Ice Arenas Inspected to Ensure Health and Safety of Patrons

  • Service NL

October 9, 2019

The Government of Newfoundland and Labrador is reminding the public that standards are in place to help mitigate potential risks associated with ice rink refrigeration equipment.

Ammonia is commonly used in mechanical refrigeration systems, including those found in ice rinks. These systems are required to be installed, operated and maintained in accordance with the requirements of the Boiler, Pressure Vessel and Compressed Gas Regulations and the Mechanical Refrigeration Code.

In order to ensure the safety of all patrons, inspections are carried out by Service NL to ensure appropriate safeguards such as gas detection/alarms, maintenance requirements, ventilation and staff training are in place. Establishments must also have current and valid inspection certificates. In addition, all workplaces are required to perform their own regular inspections under Section 18 of the Occupational Health and Safety Regulations.

The Occupational Health and Safety Division also conduct regular inspections at ice rinks to promote health and safety. These inspections may also occur as needed to meet the requirements of the legislation or in response to complaints, incidents or accidents.

There are a number of practices that arena users, arena employees and municipal governments that operate arenas can follow to minimize risk, which can be found in the backgrounder below.

“As part of government’s ongoing commitment to promote safety, we have provided arenas throughout the province with updated safety information. Our goal is to inspect these facilities for potential risks so that community members and employees, can safely participate in ice arena activities.”
Honourable Sherry Gambin-Walsh
Minister of Service NL

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Media contact
Krista Dalton
Service NL
709-729-4748, 685-6492


Standards to Minimize Ammonia Risks

Arena users

  • In case of an ammonia leak or emergency, facilities must have a working alarm that workers and arena users can see and hear. The alarm includes a monitor that constantly tracks ammonia levels and responds if concentrations reach a certain preset level.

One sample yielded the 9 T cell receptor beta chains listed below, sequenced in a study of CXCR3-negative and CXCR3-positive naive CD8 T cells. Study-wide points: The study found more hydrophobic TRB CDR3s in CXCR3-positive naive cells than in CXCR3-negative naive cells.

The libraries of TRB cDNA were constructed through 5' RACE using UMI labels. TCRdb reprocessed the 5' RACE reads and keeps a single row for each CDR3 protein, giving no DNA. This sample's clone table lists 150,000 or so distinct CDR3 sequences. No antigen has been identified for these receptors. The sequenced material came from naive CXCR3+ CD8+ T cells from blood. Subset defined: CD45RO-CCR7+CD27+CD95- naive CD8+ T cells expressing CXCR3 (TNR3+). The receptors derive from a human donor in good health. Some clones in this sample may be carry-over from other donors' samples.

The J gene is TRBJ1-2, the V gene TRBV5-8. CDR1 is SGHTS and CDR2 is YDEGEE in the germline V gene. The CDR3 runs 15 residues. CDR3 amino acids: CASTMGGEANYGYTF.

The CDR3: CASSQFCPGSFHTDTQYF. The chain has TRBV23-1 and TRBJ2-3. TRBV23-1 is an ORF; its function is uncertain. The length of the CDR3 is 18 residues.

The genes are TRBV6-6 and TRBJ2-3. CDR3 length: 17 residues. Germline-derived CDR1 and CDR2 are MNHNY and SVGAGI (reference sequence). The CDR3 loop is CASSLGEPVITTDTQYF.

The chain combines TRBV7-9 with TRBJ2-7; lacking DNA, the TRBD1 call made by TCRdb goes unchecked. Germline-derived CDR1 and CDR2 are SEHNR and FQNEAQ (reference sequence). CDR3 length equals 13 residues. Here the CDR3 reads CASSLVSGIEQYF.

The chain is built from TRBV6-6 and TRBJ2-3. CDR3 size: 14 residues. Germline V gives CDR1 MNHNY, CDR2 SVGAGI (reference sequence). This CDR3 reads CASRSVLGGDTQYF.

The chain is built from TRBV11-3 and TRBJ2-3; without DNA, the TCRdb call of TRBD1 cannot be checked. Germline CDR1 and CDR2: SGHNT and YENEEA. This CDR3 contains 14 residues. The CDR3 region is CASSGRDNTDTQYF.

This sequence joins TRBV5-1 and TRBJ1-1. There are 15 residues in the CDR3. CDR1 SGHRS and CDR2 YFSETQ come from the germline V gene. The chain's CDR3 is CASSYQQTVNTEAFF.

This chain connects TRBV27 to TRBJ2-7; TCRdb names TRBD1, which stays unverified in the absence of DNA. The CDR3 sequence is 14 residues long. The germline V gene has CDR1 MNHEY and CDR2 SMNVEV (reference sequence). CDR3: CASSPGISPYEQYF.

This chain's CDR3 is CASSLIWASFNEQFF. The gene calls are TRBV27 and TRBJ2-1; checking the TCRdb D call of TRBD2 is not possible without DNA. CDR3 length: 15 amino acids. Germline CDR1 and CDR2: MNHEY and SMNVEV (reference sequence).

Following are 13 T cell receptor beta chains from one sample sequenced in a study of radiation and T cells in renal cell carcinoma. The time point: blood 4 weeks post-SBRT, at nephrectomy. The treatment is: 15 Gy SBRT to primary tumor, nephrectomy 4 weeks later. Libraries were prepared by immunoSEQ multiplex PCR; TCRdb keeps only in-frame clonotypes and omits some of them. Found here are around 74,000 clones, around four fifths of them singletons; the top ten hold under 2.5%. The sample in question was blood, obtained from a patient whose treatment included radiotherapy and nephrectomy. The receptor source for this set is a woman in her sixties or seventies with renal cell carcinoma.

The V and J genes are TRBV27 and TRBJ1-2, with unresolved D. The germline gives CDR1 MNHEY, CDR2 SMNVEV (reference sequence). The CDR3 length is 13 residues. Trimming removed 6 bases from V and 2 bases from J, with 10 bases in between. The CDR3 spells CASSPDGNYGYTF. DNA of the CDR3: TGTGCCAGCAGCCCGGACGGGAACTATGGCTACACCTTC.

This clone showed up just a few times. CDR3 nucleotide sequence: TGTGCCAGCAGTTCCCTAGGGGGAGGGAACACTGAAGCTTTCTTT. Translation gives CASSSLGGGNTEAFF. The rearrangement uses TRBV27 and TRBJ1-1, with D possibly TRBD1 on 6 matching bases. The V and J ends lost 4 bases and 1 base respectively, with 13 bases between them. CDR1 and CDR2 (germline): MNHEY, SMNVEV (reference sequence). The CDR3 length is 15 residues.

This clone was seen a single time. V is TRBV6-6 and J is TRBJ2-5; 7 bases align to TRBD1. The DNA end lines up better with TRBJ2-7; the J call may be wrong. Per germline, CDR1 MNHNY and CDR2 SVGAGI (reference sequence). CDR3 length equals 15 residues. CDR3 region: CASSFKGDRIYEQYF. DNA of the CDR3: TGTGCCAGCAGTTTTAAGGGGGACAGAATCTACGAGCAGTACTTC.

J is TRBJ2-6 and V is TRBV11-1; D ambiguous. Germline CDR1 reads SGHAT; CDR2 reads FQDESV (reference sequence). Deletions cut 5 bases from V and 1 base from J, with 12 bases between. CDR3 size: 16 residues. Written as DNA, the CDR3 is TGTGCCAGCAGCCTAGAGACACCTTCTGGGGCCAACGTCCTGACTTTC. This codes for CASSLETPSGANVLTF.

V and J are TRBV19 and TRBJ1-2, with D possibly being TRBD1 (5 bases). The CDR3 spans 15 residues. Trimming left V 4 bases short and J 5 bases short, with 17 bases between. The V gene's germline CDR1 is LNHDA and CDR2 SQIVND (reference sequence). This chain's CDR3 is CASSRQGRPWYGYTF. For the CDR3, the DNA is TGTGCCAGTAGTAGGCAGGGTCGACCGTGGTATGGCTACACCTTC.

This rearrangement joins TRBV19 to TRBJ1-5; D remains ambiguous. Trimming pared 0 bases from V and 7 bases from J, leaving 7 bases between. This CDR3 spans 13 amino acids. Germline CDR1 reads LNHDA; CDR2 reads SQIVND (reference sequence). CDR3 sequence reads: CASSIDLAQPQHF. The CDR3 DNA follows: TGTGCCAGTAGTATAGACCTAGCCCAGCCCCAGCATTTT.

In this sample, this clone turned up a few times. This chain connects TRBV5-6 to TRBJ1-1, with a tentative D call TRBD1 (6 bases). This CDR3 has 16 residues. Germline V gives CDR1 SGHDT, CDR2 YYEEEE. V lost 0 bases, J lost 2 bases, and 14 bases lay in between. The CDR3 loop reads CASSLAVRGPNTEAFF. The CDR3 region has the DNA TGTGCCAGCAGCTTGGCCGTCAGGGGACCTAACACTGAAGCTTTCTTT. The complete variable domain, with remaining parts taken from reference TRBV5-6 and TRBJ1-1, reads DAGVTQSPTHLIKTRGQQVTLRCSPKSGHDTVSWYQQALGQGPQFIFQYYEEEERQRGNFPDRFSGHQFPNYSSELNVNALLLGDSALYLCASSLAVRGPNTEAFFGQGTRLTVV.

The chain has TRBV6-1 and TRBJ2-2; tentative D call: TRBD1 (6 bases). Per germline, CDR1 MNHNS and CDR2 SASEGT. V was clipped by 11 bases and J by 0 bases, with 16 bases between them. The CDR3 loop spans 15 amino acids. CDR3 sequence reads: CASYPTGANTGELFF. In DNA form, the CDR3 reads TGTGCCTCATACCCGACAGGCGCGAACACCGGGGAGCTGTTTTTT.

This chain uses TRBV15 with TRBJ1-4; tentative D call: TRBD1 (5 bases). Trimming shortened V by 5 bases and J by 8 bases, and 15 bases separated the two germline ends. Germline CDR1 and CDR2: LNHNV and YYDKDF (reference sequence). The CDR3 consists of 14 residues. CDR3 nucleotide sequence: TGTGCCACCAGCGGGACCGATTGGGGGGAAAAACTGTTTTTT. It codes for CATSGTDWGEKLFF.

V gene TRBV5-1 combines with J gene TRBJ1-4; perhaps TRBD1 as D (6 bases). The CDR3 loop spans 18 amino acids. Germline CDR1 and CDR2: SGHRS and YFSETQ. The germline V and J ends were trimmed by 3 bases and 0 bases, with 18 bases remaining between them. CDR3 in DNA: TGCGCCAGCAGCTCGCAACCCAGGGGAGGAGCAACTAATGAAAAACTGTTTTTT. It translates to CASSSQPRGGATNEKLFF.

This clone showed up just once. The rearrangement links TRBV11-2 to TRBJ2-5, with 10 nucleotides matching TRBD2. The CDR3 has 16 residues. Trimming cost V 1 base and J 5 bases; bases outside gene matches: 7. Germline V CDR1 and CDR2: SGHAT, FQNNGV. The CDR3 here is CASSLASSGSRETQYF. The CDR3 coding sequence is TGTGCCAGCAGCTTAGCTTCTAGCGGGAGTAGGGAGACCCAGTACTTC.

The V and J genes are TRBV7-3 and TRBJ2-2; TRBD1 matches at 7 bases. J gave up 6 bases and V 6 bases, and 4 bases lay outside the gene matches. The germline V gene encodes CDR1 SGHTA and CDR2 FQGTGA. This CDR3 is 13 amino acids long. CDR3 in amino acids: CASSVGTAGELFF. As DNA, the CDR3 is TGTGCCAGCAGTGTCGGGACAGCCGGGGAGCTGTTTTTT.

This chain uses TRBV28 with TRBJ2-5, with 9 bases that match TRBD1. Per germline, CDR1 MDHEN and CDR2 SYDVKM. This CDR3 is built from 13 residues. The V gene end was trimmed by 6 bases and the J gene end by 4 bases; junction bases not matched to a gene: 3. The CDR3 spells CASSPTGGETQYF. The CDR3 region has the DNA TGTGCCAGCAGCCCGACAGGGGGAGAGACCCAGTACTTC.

• Users must accept the responsibility to safely leave the facility as required under the National Fire Code of Canada when a building emergency alarm is activated.
  • Arena users should know where fire exits are and evacuate as soon as an alarm is heard.

Arena employees

  • Arena employees must understand all written preventative maintenance procedures and emergency response procedures.
  • They must understand the health hazards of ammonia and have up-to-date Workplace Hazardous Materials Information System (WHMIS) training.
  • Employees must also have access to (and understand how to use) adequate personal protective equipment (e.g. respirators).

Municipal governments that operate arenas

  • It is the arena operator’s responsibility to train staff, as well as provide all necessary financial resources to safely operate the equipment to meet all regulatory compliance obligations.
  • In consultation with equipment manufacturers or suppliers, owners must ensure that all equipment is inspected regularly and replaced when necessary.
  • They must also ensure everyone who works on the ammonia system has ready access to, and understands the written preventative maintenance and emergency procedures that they have developed for this type of work.
  • Arena operators are encouraged to update and practice emergency drills with staff.
  • Operators must include plans for testing and replacing, where required, all safety equipment, such as monitors and alarm systems, detection equipment, ventilation, radios, eyewash stations, respiratory and skin protection equipment and first aid kits.
  • They must also establish a system to ensure the continued well-being of workers who enter an ammonia enclosure on their own (working alone policy).
2019 10 09 4:25 pm